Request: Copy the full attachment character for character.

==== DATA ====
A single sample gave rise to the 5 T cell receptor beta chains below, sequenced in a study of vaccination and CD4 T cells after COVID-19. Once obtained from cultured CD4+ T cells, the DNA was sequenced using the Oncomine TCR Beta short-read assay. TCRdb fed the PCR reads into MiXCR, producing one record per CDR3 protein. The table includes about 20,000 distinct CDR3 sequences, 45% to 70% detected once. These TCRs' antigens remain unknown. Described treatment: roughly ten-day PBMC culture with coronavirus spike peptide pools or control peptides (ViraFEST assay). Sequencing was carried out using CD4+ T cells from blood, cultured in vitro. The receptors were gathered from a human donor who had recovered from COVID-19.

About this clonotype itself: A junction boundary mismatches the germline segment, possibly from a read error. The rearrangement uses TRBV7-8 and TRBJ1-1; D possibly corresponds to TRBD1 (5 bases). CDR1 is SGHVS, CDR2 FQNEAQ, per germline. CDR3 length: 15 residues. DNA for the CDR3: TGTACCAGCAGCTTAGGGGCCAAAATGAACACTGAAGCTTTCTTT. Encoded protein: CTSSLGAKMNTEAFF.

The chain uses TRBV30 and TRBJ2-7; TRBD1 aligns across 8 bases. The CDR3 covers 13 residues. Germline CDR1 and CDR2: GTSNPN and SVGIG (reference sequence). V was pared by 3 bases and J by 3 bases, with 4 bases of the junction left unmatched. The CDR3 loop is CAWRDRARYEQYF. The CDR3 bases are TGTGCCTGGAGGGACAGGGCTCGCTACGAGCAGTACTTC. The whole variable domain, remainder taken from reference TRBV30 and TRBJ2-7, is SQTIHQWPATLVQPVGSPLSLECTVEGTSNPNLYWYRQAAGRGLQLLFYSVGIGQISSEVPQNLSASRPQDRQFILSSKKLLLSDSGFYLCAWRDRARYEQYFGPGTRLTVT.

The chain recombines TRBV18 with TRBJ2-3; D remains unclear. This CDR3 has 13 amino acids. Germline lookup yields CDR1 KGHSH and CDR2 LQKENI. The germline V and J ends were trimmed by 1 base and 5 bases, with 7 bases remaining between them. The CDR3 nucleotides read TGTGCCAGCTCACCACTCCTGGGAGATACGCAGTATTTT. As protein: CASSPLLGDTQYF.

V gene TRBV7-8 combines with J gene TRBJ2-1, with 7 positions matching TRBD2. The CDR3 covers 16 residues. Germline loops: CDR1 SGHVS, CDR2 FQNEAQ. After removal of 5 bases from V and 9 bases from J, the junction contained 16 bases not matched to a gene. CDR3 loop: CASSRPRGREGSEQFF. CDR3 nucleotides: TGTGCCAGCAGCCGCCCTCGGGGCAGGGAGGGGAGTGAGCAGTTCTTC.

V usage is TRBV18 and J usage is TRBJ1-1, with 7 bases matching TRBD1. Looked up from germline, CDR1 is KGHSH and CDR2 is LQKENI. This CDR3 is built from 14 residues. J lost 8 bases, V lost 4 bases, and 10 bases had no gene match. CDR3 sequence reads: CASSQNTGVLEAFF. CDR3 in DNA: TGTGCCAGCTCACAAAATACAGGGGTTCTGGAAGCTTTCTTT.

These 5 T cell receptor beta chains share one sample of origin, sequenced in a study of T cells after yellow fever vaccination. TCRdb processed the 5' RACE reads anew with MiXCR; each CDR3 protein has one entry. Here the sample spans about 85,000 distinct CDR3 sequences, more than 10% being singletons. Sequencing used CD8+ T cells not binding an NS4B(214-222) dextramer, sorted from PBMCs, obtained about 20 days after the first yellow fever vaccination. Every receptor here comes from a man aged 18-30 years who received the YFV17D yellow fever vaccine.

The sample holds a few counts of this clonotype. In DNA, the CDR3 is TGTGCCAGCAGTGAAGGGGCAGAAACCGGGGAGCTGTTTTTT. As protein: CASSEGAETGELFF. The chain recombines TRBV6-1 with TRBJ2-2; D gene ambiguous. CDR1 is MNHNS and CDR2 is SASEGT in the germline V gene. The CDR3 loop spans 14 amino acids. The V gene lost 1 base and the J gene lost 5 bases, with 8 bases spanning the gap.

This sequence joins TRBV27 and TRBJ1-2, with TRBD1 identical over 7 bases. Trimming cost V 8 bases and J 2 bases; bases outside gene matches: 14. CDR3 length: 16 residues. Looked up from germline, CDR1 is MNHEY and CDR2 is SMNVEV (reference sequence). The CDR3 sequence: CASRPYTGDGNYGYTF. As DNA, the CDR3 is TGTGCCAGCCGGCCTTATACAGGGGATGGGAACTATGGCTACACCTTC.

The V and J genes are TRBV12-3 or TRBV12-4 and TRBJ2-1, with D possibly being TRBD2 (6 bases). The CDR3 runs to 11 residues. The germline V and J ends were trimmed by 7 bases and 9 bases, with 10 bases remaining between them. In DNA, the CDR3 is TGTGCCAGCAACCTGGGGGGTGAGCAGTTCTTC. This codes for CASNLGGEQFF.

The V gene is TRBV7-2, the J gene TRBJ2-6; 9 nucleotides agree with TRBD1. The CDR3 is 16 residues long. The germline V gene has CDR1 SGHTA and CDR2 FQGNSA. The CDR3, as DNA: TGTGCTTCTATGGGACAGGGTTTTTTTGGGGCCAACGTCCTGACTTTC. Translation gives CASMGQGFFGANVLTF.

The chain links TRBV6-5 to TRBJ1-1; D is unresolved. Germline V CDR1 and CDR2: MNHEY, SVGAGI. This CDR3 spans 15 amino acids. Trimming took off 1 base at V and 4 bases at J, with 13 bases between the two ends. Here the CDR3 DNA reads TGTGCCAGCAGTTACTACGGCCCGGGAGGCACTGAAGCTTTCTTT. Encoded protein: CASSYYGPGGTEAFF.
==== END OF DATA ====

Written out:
A single sample gave rise to the 5 T cell receptor beta chains below, sequenced in a study of vaccination and CD4 T cells after COVID-19. Once obtained from cultured CD4+ T cells, the DNA was sequenced using the Oncomine TCR Beta short-read assay. TCRdb fed the PCR reads into MiXCR, producing one record per CDR3 protein. The table includes about 20,000 distinct CDR3 sequences, 45% to 70% detected once. These TCRs' antigens remain unknown. Described treatment: roughly ten-day PBMC culture with coronavirus spike peptide pools or control peptides (ViraFEST assay). Sequencing was carried out using CD4+ T cells from blood, cultured in vitro. The receptors were gathered from a human donor who had recovered from COVID-19.

About this clonotype itself: A junction boundary mismatches the germline segment, possibly from a read error. The rearrangement uses TRBV7-8 and TRBJ1-1; D possibly corresponds to TRBD1 (5 bases). CDR1 is SGHVS, CDR2 FQNEAQ, per germline. CDR3 length: 15 residues. DNA for the CDR3: TGTACCAGCAGCTTAGGGGCCAAAATGAACACTGAAGCTTTCTTT. Encoded protein: CTSSLGAKMNTEAFF.

The chain uses TRBV30 and TRBJ2-7; TRBD1 aligns across 8 bases. The CDR3 covers 13 residues. Germline CDR1 and CDR2: GTSNPN and SVGIG (reference sequence). V was pared by 3 bases and J by 3 bases, with 4 bases of the junction left unmatched. The CDR3 loop is CAWRDRARYEQYF. The CDR3 bases are TGTGCCTGGAGGGACAGGGCTCGCTACGAGCAGTACTTC. The whole variable domain, remainder taken from reference TRBV30 and TRBJ2-7, is SQTIHQWPATLVQPVGSPLSLECTVEGTSNPNLYWYRQAAGRGLQLLFYSVGIGQISSEVPQNLSASRPQDRQFILSSKKLLLSDSGFYLCAWRDRARYEQYFGPGTRLTVT.

The chain recombines TRBV18 with TRBJ2-3; D remains unclear. This CDR3 has 13 amino acids. Germline lookup yields CDR1 KGHSH and CDR2 LQKENI. The germline V and J ends were trimmed by 1 base and 5 bases, with 7 bases remaining between them. The CDR3 nucleotides read TGTGCCAGCTCACCACTCCTGGGAGATACGCAGTATTTT. As protein: CASSPLLGDTQYF.

V gene TRBV7-8 combines with J gene TRBJ2-1, with 7 positions matching TRBD2. The CDR3 covers 16 residues. Germline loops: CDR1 SGHVS, CDR2 FQNEAQ. After removal of 5 bases from V and 9 bases from J, the junction contained 16 bases not matched to a gene. CDR3 loop: CASSRPRGREGSEQFF. CDR3 nucleotides: TGTGCCAGCAGCCGCCCTCGGGGCAGGGAGGGGAGTGAGCAGTTCTTC.

V usage is TRBV18 and J usage is TRBJ1-1, with 7 bases matching TRBD1. Looked up from germline, CDR1 is KGHSH and CDR2 is LQKENI. This CDR3 is built from 14 residues. J lost 8 bases, V lost 4 bases, and 10 bases had no gene match. CDR3 sequence reads: CASSQNTGVLEAFF. CDR3 in DNA: TGTGCCAGCTCACAAAATACAGGGGTTCTGGAAGCTTTCTTT.

These 5 T cell receptor beta chains share one sample of origin, sequenced in a study of T cells after yellow fever vaccination. TCRdb processed the 5' RACE reads anew with MiXCR; each CDR3 protein has one entry. Here the sample spans about 85,000 distinct CDR3 sequences, more than 10% being singletons. Sequencing used CD8+ T cells not binding an NS4B(214-222) dextramer, sorted from PBMCs, obtained about 20 days after the first yellow fever vaccination. Every receptor here comes from a man aged 18-30 years who received the YFV17D yellow fever vaccine.

The sample holds a few counts of this clonotype. In DNA, the CDR3 is TGTGCCAGCAGTGAAGGGGCAGAAACCGGGGAGCTGTTTTTT. As protein: CASSEGAETGELFF. The chain recombines TRBV6-1 with TRBJ2-2; D gene ambiguous. CDR1 is MNHNS and CDR2 is SASEGT in the germline V gene. The CDR3 loop spans 14 amino acids. The V gene lost 1 base and the J gene lost 5 bases, with 8 bases spanning the gap.

This sequence joins TRBV27 and TRBJ1-2, with TRBD1 identical over 7 bases. Trimming cost V 8 bases and J 2 bases; bases outside gene matches: 14. CDR3 length: 16 residues. Looked up from germline, CDR1 is MNHEY and CDR2 is SMNVEV (reference sequence). The CDR3 sequence: CASRPYTGDGNYGYTF. As DNA, the CDR3 is TGTGCCAGCCGGCCTTATACAGGGGATGGGAACTATGGCTACACCTTC.

The V and J genes are TRBV12-3 or TRBV12-4 and TRBJ2-1, with D possibly being TRBD2 (6 bases). The CDR3 runs to 11 residues. The germline V and J ends were trimmed by 7 bases and 9 bases, with 10 bases remaining between them. In DNA, the CDR3 is TGTGCCAGCAACCTGGGGGGTGAGCAGTTCTTC. This codes for CASNLGGEQFF.

The V gene is TRBV7-2, the J gene TRBJ2-6; 9 nucleotides agree with TRBD1. The CDR3 is 16 residues long. The germline V gene has CDR1 SGHTA and CDR2 FQGNSA. The CDR3, as DNA: TGTGCTTCTATGGGACAGGGTTTTTTTGGGGCCAACGTCCTGACTTTC. Translation gives CASMGQGFFGANVLTF.

The chain links TRBV6-5 to TRBJ1-1; D is unresolved. Germline V CDR1 and CDR2: MNHEY, SVGAGI. This CDR3 spans 15 amino acids. Trimming took off 1 base at V and 4 bases at J, with 13 bases between the two ends. Here the CDR3 DNA reads TGTGCCAGCAGTTACTACGGCCCGGGAGGCACTGAAGCTTTCTTT. Encoded protein: CASSYYGPGGTEAFF.